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This article is designed to help Linux users to play the BluRay discs they have legally purchased on their computers. Since no official BluRay player software is available on their system, Linux users have to use open-source libraries capable of handling the DRM schemes that protect these disc contents. This is legal in most countries where interoperability allows this.

How it works

Blu-ray DRM

Contrary to the DVD CSS, which was definitely compromised once the unique encryption key had been discovered, BluRay uses stronger DRM mechanisms, which makes it a lot more difficult to manage. Firstly, the AACS standard uses a lot more complicated cryptographic process to protect the disc content, but also allows the industry to revoke compromised keys and distribute new keys through new BR discs. Secondly, BluRay may also use another layer of protection: BD+. Although most of commercial discs use AACS, a few of them additionally use BD+. In 2007, the AACS system was compromised and decryption keys were published on the Internet. Many decryption programs were made available, but the interest to Linux users was the capability of playing their discs - legally purchased - on their computers. Although the industry was able to revoke the first leaked decryption keys, new keys are regularly published in a cat and mouse play.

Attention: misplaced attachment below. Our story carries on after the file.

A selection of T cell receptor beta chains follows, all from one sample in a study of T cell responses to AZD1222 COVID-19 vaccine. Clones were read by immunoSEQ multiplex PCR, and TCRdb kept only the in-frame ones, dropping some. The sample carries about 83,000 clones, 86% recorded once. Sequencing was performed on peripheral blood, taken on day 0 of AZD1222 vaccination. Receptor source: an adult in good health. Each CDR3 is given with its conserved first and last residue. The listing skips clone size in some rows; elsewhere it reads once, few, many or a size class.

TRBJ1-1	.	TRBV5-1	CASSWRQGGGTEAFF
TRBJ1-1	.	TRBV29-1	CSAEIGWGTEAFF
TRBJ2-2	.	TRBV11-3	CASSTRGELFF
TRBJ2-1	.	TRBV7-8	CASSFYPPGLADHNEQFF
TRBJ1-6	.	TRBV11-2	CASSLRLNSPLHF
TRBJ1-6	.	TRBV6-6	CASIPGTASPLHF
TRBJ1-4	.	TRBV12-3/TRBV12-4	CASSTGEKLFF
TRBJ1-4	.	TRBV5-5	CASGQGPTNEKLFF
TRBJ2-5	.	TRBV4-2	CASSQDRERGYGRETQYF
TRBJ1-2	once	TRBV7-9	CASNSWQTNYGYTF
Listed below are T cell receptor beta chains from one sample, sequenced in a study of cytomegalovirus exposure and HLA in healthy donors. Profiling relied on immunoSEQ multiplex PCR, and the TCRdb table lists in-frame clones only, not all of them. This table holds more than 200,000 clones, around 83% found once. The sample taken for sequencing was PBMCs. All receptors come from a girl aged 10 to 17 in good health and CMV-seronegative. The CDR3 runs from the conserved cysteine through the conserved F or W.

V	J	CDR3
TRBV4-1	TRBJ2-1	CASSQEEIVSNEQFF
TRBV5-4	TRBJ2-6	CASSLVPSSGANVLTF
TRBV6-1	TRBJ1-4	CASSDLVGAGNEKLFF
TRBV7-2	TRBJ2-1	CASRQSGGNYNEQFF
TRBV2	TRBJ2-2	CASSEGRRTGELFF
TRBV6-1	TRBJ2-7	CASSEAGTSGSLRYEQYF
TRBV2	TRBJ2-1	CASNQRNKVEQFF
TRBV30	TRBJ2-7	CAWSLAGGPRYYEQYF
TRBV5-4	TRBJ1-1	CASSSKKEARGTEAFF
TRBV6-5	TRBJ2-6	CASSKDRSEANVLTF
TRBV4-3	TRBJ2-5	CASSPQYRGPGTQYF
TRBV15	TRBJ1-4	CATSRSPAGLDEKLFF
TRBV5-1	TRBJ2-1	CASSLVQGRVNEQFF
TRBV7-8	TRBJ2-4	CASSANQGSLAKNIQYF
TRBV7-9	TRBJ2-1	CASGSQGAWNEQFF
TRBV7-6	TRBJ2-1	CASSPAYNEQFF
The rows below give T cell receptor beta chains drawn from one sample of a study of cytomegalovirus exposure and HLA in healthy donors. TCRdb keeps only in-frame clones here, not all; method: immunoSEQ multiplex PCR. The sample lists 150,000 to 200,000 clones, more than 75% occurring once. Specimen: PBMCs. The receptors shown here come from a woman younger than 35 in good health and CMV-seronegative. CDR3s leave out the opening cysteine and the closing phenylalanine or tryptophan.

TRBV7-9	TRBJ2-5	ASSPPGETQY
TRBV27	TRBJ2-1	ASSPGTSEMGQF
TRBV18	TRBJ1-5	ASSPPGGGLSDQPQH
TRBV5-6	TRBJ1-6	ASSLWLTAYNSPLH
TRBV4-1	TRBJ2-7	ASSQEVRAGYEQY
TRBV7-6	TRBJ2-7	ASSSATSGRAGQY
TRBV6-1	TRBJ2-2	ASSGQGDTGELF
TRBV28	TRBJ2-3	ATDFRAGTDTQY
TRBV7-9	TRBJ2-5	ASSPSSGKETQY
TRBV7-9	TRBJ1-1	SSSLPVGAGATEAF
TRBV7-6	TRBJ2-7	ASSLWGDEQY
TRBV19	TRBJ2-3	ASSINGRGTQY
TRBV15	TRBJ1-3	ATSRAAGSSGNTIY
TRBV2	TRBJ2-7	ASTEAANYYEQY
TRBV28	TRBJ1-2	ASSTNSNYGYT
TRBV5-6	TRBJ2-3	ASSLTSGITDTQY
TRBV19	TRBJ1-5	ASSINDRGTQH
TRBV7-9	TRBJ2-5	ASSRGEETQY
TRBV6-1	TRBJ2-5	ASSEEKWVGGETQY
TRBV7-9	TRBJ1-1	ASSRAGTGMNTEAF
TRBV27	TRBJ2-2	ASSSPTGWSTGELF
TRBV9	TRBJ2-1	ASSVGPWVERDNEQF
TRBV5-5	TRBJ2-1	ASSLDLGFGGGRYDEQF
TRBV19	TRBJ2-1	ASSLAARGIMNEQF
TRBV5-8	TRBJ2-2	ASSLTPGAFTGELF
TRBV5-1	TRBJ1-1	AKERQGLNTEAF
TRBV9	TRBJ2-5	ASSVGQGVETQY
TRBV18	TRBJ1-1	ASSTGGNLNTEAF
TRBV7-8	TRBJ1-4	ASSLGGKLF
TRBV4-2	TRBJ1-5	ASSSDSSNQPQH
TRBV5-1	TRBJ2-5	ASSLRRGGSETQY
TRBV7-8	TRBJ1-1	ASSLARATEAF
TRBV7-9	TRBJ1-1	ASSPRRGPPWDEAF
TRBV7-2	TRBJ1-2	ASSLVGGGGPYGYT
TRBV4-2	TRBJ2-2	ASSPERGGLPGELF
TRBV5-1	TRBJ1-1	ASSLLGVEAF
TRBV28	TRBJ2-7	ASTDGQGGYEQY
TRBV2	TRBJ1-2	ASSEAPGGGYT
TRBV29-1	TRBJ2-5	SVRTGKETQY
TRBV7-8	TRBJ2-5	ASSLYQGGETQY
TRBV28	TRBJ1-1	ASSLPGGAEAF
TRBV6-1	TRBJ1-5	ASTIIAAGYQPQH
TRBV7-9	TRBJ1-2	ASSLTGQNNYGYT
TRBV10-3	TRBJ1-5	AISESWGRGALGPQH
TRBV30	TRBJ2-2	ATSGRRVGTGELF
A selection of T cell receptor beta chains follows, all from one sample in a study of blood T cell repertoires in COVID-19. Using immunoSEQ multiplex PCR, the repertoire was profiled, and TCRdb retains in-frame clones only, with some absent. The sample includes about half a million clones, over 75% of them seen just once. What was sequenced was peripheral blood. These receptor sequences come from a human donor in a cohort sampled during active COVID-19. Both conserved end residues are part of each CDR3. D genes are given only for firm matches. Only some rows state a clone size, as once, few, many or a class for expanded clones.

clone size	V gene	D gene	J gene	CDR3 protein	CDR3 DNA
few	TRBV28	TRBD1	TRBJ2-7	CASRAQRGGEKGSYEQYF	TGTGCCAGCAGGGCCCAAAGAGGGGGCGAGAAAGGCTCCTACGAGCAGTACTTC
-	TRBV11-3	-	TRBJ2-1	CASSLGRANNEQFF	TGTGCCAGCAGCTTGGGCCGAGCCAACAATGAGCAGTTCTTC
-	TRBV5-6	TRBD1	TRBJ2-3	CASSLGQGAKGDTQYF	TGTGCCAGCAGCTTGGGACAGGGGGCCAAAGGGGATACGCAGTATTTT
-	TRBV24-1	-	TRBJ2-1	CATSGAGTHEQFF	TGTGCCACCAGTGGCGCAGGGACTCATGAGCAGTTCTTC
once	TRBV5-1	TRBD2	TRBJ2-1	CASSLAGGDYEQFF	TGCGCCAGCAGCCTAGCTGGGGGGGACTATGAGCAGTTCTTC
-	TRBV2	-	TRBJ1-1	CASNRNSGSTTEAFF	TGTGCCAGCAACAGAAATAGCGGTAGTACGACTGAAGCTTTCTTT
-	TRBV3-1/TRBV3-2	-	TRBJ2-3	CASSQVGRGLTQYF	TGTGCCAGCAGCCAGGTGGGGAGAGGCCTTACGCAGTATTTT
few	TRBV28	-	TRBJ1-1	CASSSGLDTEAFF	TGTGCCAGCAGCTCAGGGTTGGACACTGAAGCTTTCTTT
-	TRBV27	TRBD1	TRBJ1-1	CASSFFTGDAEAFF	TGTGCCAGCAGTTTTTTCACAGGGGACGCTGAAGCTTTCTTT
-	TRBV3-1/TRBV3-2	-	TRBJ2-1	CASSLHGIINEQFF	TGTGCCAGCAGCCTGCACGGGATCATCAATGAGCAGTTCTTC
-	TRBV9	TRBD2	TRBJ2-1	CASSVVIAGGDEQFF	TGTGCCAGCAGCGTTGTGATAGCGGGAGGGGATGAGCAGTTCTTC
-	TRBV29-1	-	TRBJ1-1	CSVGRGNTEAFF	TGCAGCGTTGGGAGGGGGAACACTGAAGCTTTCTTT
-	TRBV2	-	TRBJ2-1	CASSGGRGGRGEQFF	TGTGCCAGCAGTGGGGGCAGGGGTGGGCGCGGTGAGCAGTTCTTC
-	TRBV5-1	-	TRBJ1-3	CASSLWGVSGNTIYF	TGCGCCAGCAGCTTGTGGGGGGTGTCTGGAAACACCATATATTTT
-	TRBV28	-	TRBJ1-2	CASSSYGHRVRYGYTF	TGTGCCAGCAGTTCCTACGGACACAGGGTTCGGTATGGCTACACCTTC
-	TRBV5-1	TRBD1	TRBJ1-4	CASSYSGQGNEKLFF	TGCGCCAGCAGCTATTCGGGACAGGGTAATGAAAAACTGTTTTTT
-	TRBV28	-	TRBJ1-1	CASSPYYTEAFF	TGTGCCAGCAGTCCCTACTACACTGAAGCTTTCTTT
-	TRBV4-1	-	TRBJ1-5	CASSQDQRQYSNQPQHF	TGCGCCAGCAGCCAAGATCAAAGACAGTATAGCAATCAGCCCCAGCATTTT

The AACS specification and decryption process are publicly available at [1]. Many articles and research papers describe it in detail at [2], [3] or [4].